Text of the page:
On 24 April, 2015, the US Food and Drug Administration (FDA) approved ramucirumab (CYRAMZA®, Eli Lilly and Company) for use in combination with FOLFIRI for the treatment of patients with metastatic colorectal cancer (mCRC) whose disease has progressed on a first-line bevacizumab-, oxaliplatin- and fluoropyrimidine-containing regimen.
Ramucirumab is a recombinant human monoclonal IgG1 antibody that binds to the human vascular endothelial growth factor-receptor 2 (VEGF-R2), preventing the interaction of VEGF-R2 to its ligands.
This approval is based on the results of RAISE, a randomised, double-blind, multinational trial enrolling patients with mCRC that progressed during or within 6 months of discontinuation of bevacizumab-, oxaliplatin- and fluoropyrimidine-based combination chemotherapy.
The clinical trial accrued 1072 patients who were randomly allocated (1:1) to receive FOLFIRI plus placebo or FOLFIRI plus ramucirumab (536 patients per arm). Treatment cycles on both arms were repeated every 2 weeks and ramucirumab was administered at a dose of 8 mg/kg by intravenous infusion every two weeks. Ramucirumab was continued until disease progression or unacceptable toxicity.
The primary efficacy endpoint was overall survival (OS). Treatment assignment was stratified by geographic region (North America vs. Europe vs. other regions), KRAS status (wild-type vs. mutant) and time to progression for the beginning of first-line treatment (< 6 months vs. greater than or equal to 6 months).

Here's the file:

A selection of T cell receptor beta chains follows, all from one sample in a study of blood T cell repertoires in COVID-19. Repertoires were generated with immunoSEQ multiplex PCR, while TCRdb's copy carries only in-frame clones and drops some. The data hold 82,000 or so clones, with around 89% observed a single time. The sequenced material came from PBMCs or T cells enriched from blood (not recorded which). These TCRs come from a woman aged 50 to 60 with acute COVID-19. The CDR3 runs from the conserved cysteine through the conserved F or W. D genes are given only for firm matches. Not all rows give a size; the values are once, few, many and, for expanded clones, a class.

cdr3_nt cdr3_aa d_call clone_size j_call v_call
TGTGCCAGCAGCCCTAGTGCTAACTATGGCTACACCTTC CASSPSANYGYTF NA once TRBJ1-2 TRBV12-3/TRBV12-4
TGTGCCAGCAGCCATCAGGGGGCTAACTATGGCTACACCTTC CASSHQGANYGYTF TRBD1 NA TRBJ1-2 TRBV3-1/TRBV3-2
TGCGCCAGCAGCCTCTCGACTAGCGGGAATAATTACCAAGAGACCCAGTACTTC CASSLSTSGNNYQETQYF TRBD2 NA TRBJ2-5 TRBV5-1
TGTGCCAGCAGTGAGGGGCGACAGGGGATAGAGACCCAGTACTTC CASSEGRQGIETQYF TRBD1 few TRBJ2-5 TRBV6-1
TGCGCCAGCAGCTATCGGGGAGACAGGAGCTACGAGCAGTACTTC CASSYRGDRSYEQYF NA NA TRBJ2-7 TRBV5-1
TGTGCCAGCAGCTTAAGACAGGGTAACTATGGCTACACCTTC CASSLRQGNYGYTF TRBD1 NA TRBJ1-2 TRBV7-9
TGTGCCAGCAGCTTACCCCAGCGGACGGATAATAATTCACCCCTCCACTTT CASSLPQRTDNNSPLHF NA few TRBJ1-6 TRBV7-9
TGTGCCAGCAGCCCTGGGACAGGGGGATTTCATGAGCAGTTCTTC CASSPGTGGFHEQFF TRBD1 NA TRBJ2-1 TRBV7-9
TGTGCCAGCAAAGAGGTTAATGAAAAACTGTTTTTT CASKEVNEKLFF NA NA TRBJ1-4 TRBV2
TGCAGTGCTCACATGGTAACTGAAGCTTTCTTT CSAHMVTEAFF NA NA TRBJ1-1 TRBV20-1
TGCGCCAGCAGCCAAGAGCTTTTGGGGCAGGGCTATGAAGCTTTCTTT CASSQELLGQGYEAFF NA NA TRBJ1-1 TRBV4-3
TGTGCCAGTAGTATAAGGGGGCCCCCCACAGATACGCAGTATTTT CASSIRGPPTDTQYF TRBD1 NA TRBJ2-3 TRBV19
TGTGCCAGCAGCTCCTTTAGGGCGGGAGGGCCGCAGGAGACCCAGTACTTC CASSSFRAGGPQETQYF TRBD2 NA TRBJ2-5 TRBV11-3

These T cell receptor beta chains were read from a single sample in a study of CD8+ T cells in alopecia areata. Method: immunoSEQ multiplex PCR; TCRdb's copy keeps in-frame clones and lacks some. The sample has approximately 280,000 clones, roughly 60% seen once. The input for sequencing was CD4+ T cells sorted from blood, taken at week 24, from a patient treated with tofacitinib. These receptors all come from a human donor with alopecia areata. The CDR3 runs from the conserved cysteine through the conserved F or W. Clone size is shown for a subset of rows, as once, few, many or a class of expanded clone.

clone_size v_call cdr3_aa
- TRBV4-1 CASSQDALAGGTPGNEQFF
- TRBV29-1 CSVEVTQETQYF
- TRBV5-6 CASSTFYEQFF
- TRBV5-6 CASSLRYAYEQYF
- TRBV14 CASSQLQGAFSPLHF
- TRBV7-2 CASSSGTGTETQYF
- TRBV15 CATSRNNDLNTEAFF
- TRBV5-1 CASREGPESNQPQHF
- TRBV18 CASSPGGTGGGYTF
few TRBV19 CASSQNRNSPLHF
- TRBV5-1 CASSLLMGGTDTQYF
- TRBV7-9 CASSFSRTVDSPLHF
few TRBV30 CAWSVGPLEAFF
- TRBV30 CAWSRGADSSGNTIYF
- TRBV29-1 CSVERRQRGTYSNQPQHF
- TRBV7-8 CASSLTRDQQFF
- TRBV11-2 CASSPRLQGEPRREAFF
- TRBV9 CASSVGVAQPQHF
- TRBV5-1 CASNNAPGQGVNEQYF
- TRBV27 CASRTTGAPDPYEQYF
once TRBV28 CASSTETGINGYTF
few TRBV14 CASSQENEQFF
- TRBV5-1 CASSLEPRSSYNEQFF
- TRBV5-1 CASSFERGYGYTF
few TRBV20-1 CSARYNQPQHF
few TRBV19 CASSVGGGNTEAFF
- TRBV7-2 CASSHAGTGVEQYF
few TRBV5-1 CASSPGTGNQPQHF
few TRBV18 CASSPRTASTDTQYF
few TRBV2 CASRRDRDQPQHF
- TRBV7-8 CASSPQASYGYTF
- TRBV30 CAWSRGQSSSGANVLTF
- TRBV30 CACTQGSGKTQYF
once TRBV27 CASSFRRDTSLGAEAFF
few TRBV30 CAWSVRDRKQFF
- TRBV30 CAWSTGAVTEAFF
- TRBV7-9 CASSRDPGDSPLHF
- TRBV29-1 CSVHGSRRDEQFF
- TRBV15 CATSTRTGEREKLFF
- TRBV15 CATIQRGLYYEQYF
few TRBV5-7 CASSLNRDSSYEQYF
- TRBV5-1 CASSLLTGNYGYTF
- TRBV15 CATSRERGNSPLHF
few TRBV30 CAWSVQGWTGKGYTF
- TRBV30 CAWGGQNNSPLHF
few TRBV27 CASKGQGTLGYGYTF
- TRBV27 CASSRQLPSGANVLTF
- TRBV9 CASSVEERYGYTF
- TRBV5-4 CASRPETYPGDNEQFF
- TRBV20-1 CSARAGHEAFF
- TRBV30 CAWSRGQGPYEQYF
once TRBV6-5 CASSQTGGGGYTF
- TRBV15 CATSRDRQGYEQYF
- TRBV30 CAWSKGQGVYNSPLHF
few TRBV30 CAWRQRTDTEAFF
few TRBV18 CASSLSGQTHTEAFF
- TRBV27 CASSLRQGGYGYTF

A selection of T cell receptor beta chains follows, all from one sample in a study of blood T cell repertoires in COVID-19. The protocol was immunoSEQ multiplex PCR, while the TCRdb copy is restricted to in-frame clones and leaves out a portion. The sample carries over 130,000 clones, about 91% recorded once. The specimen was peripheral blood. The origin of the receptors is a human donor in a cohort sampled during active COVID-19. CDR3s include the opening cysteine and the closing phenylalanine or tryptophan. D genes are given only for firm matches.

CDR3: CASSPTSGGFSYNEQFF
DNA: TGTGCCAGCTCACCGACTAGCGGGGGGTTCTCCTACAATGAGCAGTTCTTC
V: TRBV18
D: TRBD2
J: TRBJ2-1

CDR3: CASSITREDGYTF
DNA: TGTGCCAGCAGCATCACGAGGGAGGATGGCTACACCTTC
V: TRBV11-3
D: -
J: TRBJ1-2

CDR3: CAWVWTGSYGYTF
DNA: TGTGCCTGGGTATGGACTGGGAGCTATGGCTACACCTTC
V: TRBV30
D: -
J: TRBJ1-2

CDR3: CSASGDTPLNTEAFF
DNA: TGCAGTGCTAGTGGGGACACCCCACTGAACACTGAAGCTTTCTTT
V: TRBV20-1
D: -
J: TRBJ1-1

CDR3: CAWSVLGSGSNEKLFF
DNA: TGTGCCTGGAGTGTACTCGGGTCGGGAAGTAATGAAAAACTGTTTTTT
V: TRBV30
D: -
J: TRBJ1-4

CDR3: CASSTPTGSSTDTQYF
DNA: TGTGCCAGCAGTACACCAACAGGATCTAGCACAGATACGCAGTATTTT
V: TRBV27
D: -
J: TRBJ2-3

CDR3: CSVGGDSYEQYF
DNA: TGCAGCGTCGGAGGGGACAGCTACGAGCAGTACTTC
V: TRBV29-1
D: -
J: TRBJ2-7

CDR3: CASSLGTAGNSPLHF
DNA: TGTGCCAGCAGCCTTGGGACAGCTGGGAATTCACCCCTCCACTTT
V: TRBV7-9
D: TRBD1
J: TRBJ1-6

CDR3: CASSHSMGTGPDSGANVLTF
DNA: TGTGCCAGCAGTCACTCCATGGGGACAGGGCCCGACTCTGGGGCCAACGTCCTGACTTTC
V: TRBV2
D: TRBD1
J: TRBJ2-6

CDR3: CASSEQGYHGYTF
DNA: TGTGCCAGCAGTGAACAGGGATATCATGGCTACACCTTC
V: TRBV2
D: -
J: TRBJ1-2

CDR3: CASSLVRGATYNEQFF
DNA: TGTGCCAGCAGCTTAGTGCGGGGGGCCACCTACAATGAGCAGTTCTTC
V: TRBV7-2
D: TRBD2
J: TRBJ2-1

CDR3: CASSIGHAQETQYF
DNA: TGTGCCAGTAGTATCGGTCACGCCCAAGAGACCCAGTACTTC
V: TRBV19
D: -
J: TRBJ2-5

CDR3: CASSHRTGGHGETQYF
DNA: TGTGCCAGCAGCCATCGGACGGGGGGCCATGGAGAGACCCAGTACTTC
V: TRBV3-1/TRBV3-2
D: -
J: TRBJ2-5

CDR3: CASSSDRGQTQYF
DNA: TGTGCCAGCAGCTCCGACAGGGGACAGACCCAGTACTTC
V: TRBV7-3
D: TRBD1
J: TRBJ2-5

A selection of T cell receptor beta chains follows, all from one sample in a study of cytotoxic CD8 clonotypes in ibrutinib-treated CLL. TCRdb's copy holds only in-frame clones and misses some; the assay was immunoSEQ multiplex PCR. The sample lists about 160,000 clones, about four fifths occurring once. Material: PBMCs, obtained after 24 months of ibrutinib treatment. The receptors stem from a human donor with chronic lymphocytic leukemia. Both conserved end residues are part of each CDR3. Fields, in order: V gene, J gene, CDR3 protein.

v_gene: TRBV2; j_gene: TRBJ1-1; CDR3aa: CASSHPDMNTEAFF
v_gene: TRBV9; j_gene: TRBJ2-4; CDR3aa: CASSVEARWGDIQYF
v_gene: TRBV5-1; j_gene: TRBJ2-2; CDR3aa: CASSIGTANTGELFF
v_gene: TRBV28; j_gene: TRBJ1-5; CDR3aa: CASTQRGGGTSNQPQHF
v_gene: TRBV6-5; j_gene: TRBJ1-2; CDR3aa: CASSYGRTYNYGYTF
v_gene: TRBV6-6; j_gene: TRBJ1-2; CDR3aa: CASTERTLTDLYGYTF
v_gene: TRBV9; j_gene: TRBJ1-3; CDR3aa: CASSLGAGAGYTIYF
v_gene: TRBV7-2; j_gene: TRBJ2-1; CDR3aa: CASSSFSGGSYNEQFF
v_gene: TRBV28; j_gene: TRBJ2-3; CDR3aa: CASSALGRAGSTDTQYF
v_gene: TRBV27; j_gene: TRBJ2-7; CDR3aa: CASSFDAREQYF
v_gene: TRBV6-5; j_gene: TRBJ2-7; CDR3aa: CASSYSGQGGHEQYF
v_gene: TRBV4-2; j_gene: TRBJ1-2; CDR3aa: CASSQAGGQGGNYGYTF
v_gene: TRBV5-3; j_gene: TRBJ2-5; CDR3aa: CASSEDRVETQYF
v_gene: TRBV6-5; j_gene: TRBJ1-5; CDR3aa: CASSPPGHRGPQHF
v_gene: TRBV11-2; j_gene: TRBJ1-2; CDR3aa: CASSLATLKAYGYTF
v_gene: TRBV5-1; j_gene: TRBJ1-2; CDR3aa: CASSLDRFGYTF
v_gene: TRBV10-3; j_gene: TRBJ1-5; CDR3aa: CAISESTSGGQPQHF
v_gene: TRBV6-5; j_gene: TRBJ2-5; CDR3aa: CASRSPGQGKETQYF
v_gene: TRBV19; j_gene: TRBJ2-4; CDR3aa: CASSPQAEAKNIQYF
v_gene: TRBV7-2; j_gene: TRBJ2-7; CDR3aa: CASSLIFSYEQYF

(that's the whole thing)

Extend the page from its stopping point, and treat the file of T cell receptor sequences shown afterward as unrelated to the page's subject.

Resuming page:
The median age of the study population was 62 years, 57% were men, and 99% had an ECOG performance status of 0 or 1. A statistically significant OS improvement was observed in patients receiving FOLFIRI plus ramucirumab compared to those receiving FOLFIRI plus placebo (HR 0.85, p=0.023, stratified log-rank test). Median OS was 13.3 and 11.7 months for patients on the FOLFIRI plus ramucirumab and FOLFIRI plus placebo arms, respectively. Progression-free survival (PFS) was also significantly improved in patients who received ramucirumab in combination with FOLFIRI (HR 0.79, p<0.001). Median PFS was 5.7 and 4.5 months, respectively.
In general, the safety data was consistent with the known safety profile established in previously approved indications. However, hypothyroidism was reported in 2.6% of patients based on thyroid monitoring in patients with mCRC.
The recommended dose and schedule in patients receiving ramucirumab in combination with FOLFIRI after progression on a first-line bevacizumab containing regimen is 8 mg/kg administered every 2 weeks as a 60-minute i.v. infusion.
Healthcare professionals should report all serious adverse events suspected to be associated with the use of any medicine and device to FDA’s MedWatch Reporting System.